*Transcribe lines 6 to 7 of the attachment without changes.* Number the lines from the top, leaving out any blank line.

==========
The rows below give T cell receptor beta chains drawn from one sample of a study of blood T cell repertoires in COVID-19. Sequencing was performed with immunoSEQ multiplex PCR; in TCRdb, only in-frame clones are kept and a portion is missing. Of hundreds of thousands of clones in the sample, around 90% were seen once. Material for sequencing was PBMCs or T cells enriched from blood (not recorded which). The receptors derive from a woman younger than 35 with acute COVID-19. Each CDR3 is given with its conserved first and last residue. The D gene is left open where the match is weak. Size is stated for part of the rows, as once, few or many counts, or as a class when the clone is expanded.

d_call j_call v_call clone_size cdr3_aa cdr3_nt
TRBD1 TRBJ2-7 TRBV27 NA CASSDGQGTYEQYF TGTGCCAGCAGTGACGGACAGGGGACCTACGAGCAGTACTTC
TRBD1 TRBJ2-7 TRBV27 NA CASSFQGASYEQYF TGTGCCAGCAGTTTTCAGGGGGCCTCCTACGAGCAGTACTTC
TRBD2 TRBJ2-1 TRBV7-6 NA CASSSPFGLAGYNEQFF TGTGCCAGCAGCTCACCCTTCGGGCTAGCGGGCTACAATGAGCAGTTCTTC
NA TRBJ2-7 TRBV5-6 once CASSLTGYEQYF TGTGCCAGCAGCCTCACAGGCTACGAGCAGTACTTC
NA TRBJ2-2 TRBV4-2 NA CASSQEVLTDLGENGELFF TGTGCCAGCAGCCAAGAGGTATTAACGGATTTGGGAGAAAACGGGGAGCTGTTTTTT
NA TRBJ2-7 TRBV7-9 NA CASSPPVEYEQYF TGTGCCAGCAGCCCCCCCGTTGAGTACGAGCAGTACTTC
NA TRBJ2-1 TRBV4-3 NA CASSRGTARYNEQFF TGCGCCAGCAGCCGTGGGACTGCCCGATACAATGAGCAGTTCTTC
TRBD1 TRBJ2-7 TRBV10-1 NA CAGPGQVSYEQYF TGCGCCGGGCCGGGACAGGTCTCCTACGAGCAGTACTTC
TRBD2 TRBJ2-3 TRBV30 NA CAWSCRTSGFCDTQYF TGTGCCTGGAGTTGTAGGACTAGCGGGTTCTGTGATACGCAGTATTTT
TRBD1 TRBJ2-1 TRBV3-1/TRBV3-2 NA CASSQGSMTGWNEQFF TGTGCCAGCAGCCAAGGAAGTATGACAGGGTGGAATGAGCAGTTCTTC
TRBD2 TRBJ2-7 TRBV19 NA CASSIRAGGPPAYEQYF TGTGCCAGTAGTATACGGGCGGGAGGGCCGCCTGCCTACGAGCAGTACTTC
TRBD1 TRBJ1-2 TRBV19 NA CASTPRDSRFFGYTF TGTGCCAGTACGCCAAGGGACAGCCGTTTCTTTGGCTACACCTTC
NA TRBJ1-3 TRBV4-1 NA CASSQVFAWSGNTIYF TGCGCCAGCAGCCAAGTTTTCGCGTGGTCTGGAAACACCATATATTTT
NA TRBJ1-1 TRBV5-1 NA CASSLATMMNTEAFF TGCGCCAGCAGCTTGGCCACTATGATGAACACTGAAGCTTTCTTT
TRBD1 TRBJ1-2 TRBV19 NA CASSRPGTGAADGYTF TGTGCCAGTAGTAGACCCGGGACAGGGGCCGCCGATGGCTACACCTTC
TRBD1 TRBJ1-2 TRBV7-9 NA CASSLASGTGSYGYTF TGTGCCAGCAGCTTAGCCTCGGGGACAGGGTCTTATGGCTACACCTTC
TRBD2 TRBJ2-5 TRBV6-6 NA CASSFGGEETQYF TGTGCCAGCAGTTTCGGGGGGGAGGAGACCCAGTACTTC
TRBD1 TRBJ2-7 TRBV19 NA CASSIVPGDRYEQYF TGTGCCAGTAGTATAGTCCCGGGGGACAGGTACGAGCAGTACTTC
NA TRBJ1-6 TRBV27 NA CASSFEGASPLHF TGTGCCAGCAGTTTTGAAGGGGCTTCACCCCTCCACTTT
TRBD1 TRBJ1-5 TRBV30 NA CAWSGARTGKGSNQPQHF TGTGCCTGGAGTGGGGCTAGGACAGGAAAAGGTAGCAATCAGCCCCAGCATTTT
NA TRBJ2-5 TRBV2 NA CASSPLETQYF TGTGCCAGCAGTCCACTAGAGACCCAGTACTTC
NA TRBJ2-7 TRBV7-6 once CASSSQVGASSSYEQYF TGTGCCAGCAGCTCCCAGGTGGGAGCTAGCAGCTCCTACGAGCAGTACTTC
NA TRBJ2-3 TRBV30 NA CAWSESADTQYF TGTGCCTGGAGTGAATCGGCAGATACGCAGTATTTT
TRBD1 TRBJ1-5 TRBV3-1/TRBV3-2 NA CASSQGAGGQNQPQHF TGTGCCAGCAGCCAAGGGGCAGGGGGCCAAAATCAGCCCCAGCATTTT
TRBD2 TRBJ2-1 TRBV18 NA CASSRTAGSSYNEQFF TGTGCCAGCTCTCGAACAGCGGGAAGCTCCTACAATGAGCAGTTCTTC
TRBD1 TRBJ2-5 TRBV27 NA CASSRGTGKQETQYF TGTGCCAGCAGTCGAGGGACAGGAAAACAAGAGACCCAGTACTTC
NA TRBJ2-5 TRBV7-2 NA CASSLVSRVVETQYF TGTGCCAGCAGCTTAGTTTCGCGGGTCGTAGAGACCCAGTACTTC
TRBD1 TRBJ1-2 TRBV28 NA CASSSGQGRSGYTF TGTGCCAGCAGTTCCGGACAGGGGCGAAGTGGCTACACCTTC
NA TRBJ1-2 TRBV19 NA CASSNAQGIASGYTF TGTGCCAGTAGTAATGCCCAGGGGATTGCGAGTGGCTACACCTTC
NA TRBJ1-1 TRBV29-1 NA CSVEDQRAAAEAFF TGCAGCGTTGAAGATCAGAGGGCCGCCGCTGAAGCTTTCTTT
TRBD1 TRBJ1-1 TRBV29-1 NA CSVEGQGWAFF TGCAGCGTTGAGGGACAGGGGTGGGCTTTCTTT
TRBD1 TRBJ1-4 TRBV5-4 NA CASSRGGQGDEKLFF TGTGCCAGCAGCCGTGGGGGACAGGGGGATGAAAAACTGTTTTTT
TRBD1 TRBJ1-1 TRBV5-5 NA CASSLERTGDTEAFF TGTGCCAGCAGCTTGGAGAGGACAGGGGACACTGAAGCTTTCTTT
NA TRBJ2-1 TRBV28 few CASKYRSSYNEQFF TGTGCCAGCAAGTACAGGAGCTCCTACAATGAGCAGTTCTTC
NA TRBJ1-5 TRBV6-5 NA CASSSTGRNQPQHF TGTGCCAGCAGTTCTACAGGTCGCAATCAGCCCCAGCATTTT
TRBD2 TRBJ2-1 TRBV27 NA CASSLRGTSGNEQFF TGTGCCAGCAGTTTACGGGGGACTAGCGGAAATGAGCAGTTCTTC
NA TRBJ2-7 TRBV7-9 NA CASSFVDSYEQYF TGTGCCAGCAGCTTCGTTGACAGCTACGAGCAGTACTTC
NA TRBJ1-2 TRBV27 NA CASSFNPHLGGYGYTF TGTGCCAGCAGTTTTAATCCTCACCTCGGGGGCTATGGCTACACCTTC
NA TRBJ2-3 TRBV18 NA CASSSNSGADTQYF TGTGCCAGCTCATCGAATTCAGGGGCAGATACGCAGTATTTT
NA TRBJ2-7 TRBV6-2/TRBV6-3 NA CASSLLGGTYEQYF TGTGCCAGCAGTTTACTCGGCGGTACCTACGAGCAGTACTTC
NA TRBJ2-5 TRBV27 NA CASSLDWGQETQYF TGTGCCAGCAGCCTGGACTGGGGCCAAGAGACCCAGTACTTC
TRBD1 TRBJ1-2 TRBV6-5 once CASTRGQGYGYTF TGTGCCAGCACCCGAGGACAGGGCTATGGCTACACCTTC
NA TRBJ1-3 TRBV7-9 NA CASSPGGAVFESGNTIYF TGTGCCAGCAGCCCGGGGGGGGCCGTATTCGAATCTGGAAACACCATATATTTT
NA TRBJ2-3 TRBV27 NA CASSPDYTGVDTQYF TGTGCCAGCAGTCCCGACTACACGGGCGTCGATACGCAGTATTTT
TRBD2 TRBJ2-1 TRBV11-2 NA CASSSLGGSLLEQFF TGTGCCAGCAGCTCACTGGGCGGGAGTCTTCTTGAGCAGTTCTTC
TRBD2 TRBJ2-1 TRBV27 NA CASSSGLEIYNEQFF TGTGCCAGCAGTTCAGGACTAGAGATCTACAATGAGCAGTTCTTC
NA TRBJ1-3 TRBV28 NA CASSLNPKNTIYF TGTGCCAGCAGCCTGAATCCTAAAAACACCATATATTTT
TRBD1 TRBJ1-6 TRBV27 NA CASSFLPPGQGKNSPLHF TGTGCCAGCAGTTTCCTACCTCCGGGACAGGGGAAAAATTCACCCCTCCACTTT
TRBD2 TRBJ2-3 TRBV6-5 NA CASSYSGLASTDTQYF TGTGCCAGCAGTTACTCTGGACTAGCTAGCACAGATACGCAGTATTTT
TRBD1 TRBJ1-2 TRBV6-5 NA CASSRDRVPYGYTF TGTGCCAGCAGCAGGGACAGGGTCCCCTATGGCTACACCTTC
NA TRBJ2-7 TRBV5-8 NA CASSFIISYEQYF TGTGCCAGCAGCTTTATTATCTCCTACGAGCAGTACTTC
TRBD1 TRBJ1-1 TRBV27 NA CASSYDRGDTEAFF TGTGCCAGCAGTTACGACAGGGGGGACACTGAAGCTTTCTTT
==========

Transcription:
NA TRBJ2-7 TRBV5-6 once CASSLTGYEQYF TGTGCCAGCAGCCTCACAGGCTACGAGCAGTACTTC
NA TRBJ2-2 TRBV4-2 NA CASSQEVLTDLGENGELFF TGTGCCAGCAGCCAAGAGGTATTAACGGATTTGGGAGAAAACGGGGAGCTGTTTTTT